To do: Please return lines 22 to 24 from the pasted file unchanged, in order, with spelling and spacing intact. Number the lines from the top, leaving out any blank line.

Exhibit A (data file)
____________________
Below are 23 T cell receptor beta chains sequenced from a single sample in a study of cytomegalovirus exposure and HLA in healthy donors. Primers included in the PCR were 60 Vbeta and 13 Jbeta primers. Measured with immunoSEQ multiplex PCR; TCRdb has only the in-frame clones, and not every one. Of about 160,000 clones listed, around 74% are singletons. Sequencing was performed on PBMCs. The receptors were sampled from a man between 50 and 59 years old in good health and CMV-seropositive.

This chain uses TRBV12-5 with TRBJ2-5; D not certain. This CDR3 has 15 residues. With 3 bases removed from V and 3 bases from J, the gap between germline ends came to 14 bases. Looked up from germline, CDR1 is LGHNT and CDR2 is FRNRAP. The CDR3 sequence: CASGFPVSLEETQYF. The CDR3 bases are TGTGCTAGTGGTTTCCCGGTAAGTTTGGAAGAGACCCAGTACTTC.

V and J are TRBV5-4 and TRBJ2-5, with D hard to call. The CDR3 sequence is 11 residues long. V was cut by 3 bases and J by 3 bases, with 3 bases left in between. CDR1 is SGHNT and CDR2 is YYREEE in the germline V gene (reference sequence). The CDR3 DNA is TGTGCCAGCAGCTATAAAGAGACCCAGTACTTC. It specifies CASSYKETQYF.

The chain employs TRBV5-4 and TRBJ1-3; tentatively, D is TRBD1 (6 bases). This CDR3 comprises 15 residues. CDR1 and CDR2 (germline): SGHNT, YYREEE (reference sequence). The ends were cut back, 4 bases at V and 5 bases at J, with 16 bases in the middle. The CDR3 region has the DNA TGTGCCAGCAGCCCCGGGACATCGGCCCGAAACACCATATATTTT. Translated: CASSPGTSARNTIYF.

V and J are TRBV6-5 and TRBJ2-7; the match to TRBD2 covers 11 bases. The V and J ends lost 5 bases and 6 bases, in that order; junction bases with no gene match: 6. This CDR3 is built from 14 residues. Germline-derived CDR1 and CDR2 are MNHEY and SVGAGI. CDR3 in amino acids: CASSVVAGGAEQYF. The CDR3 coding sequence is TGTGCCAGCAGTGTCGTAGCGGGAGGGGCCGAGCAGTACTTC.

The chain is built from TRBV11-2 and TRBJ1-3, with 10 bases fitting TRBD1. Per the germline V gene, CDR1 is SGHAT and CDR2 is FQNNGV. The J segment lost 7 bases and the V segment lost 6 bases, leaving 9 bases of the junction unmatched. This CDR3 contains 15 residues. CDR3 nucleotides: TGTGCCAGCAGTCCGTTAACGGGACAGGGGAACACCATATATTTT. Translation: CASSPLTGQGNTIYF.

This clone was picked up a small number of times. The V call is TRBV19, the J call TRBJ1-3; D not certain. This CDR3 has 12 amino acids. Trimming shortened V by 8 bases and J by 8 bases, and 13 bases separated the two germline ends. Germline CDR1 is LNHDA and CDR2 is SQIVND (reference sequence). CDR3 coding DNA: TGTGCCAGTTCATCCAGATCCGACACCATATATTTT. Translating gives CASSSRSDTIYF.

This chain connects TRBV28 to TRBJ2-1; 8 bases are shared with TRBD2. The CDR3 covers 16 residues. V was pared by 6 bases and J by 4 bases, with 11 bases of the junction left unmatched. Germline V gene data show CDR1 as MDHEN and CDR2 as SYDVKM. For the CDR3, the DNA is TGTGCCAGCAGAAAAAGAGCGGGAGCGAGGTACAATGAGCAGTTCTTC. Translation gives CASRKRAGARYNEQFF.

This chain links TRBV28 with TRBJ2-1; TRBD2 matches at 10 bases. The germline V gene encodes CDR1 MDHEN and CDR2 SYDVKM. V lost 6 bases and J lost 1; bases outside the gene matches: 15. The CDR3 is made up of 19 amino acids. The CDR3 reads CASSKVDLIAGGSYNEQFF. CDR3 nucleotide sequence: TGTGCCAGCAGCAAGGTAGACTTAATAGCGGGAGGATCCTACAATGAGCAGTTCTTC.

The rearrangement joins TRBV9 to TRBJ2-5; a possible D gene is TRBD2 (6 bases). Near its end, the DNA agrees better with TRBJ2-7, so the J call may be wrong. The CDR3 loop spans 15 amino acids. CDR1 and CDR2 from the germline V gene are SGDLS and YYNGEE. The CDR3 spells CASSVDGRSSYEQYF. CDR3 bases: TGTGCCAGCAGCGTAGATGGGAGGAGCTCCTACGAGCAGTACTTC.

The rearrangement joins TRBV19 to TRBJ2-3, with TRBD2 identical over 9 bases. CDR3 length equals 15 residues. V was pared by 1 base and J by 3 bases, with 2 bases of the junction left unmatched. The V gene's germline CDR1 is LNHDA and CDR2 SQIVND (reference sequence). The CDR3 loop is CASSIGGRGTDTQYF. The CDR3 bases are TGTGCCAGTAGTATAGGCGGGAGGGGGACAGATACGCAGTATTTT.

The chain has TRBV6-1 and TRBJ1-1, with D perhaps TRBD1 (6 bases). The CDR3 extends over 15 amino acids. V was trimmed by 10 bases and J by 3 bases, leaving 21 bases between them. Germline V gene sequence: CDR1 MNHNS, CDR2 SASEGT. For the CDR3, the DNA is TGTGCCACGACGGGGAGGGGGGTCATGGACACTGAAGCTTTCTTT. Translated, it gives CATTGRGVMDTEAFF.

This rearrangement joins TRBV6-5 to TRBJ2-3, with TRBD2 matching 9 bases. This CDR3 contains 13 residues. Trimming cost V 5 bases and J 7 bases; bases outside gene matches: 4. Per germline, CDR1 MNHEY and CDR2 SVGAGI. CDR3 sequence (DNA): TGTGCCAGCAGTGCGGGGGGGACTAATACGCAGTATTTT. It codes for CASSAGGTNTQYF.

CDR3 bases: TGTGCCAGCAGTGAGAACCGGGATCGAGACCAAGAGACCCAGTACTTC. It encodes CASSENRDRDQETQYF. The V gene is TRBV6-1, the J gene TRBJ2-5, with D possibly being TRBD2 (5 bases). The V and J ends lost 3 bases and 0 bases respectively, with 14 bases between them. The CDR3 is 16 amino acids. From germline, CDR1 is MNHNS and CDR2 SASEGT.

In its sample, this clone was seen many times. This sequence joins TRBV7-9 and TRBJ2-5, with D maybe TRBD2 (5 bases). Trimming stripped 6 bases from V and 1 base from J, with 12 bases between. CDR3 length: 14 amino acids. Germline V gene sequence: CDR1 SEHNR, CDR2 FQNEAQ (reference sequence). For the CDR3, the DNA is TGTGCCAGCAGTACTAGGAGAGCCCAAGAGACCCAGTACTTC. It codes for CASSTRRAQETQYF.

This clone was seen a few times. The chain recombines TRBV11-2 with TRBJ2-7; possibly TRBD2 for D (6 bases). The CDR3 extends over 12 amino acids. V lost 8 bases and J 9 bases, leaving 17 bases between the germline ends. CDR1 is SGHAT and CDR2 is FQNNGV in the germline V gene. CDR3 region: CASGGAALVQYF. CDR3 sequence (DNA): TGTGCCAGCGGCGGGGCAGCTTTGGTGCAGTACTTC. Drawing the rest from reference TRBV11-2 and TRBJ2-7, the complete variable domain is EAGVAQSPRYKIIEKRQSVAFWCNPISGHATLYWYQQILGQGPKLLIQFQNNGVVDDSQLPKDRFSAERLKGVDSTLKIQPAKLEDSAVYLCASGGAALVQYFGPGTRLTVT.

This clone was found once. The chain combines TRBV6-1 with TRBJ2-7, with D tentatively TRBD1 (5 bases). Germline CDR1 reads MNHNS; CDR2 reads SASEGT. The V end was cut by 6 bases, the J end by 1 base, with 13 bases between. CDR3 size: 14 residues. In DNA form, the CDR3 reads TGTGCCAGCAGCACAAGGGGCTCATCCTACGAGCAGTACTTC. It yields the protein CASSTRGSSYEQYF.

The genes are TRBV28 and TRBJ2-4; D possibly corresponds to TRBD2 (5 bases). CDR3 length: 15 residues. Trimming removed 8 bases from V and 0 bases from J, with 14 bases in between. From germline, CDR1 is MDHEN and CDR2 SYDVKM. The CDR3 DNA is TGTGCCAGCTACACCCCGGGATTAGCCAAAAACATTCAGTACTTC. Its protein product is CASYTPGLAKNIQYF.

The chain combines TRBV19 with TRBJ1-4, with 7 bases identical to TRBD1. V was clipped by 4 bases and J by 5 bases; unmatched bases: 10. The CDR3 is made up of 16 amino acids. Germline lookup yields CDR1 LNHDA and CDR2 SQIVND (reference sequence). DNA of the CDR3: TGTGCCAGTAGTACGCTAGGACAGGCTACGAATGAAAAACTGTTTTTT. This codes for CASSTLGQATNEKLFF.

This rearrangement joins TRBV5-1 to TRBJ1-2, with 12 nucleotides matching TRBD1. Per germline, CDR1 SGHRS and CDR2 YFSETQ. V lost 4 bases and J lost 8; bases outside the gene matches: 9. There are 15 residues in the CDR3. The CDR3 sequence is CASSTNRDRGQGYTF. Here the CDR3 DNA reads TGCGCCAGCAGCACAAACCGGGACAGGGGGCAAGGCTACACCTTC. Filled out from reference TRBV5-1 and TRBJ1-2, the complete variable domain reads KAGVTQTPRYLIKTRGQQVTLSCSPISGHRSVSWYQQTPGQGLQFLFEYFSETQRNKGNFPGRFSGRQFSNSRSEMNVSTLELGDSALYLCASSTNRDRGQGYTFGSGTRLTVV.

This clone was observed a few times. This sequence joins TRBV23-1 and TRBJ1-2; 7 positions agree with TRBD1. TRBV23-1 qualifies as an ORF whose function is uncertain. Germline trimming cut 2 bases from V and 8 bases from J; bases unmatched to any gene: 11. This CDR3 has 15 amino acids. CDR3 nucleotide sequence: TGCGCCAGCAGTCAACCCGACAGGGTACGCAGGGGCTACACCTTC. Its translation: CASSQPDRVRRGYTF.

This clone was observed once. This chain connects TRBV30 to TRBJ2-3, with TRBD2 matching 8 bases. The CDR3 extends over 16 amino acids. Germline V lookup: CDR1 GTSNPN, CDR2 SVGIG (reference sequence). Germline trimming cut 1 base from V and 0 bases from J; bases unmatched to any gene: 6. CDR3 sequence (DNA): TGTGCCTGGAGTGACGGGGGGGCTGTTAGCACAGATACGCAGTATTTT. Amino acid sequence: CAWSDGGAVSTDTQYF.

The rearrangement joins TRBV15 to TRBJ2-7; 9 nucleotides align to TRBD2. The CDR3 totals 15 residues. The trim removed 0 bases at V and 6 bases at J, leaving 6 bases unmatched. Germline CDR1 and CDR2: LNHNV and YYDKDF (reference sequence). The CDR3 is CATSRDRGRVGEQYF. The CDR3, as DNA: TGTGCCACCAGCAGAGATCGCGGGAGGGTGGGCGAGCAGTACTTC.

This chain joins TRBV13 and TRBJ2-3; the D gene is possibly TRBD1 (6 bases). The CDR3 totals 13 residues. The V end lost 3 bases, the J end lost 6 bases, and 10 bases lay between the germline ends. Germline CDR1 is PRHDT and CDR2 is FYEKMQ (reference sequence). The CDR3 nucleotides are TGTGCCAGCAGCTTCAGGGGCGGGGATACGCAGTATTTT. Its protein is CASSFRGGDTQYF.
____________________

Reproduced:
This clone was observed once. This chain connects TRBV30 to TRBJ2-3, with TRBD2 matching 8 bases. The CDR3 extends over 16 amino acids. Germline V lookup: CDR1 GTSNPN, CDR2 SVGIG (reference sequence). Germline trimming cut 1 base from V and 0 bases from J; bases unmatched to any gene: 6. CDR3 sequence (DNA): TGTGCCTGGAGTGACGGGGGGGCTGTTAGCACAGATACGCAGTATTTT. Amino acid sequence: CAWSDGGAVSTDTQYF.

The rearrangement joins TRBV15 to TRBJ2-7; 9 nucleotides align to TRBD2. The CDR3 totals 15 residues. The trim removed 0 bases at V and 6 bases at J, leaving 6 bases unmatched. Germline CDR1 and CDR2: LNHNV and YYDKDF (reference sequence). The CDR3 is CATSRDRGRVGEQYF. The CDR3, as DNA: TGTGCCACCAGCAGAGATCGCGGGAGGGTGGGCGAGCAGTACTTC.

This chain joins TRBV13 and TRBJ2-3; the D gene is possibly TRBD1 (6 bases). The CDR3 totals 13 residues. The V end lost 3 bases, the J end lost 6 bases, and 10 bases lay between the germline ends. Germline CDR1 is PRHDT and CDR2 is FYEKMQ (reference sequence). The CDR3 nucleotides are TGTGCCAGCAGCTTCAGGGGCGGGGATACGCAGTATTTT. Its protein is CASSFRGGDTQYF.